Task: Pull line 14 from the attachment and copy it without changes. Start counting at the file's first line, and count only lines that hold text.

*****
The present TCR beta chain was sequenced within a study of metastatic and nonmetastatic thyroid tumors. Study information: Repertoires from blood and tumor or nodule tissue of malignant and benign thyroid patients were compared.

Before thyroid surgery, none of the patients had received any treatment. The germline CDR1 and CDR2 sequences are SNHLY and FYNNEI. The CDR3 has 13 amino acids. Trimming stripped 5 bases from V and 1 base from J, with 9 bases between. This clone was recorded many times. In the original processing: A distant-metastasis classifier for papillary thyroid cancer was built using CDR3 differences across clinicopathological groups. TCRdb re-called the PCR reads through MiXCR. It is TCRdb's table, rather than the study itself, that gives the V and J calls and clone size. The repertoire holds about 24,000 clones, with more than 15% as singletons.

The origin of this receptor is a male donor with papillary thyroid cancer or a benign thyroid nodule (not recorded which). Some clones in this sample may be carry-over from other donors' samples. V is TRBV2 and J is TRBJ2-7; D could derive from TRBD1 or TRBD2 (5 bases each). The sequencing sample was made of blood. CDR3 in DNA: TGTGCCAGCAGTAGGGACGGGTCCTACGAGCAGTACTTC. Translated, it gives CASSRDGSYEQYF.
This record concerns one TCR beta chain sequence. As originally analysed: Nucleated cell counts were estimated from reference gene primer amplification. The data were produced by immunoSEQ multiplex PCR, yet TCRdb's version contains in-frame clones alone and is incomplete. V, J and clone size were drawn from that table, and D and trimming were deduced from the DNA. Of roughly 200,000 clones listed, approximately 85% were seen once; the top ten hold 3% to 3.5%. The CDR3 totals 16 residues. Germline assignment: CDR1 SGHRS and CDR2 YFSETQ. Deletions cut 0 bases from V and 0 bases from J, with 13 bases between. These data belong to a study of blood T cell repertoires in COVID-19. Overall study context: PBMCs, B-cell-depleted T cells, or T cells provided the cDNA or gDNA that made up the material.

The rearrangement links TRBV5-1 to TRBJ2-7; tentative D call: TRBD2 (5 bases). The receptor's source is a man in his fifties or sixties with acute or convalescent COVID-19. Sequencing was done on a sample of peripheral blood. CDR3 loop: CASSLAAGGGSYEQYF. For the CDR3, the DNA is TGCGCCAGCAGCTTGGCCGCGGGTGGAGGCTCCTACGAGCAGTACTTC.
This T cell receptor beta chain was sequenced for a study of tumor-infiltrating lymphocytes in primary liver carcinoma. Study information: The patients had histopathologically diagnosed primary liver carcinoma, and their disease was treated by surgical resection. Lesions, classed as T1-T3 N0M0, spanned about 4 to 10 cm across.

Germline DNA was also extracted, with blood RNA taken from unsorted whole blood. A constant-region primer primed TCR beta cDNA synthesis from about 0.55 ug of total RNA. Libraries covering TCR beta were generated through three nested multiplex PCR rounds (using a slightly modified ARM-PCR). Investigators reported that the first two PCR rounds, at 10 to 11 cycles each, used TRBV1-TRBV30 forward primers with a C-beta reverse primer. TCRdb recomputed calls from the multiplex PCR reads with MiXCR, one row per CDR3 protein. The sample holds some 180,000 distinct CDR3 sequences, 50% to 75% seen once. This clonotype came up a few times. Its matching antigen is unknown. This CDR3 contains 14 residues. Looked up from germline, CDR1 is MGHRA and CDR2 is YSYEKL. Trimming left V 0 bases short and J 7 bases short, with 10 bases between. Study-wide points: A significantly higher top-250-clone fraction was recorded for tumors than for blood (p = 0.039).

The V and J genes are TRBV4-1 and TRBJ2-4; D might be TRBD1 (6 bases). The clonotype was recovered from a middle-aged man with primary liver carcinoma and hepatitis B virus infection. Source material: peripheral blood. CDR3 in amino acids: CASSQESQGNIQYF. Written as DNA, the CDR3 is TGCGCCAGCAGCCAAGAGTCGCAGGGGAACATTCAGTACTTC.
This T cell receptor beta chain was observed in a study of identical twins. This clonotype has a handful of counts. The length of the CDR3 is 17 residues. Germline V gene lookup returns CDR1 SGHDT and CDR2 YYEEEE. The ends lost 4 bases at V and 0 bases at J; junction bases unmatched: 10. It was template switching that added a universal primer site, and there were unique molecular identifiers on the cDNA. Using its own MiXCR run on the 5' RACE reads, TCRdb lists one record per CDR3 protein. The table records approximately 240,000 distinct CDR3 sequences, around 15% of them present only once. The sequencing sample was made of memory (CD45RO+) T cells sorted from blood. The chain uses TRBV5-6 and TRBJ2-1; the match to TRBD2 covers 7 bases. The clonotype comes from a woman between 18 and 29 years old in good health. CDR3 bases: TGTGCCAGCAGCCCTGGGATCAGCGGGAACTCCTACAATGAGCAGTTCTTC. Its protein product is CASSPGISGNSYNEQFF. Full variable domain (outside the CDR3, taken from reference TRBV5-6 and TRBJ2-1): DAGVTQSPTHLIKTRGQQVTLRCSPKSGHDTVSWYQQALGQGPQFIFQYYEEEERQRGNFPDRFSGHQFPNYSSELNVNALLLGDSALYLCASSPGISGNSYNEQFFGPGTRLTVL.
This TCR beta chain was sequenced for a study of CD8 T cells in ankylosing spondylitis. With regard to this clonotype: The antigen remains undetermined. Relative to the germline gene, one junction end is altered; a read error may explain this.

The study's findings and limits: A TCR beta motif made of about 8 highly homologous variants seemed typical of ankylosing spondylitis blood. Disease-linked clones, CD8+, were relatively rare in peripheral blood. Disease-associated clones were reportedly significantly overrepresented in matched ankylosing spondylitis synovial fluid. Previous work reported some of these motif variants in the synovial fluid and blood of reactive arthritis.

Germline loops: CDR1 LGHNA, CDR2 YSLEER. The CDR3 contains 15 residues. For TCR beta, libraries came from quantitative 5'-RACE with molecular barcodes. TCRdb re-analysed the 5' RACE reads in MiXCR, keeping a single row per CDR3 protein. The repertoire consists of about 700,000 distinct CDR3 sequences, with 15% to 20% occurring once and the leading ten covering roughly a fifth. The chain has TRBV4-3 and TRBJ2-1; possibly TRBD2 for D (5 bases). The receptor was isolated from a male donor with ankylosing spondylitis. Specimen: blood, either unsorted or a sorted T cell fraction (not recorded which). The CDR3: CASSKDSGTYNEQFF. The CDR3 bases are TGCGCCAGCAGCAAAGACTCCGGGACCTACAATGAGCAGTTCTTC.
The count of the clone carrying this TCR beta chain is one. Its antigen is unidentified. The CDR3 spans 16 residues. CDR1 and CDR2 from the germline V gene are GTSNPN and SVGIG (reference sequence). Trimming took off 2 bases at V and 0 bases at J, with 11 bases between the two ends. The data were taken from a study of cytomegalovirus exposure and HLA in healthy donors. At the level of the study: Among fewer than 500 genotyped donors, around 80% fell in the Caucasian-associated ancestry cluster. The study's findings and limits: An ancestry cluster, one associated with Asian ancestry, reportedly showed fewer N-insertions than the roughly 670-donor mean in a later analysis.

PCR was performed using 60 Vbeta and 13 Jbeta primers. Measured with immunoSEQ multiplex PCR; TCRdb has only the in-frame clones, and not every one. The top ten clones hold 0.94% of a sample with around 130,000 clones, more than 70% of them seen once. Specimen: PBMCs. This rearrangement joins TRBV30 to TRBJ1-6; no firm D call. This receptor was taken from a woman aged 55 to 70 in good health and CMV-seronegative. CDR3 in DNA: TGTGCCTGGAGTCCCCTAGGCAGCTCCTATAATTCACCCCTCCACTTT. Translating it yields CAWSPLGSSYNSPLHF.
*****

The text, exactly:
PCR was performed using 60 Vbeta and 13 Jbeta primers. Measured with immunoSEQ multiplex PCR; TCRdb has only the in-frame clones, and not every one. The top ten clones hold 0.94% of a sample with around 130,000 clones, more than 70% of them seen once. Specimen: PBMCs. This rearrangement joins TRBV30 to TRBJ1-6; no firm D call. This receptor was taken from a woman aged 55 to 70 in good health and CMV-seronegative. CDR3 in DNA: TGTGCCTGGAGTCCCCTAGGCAGCTCCTATAATTCACCCCTCCACTTT. Translating it yields CAWSPLGSSYNSPLHF.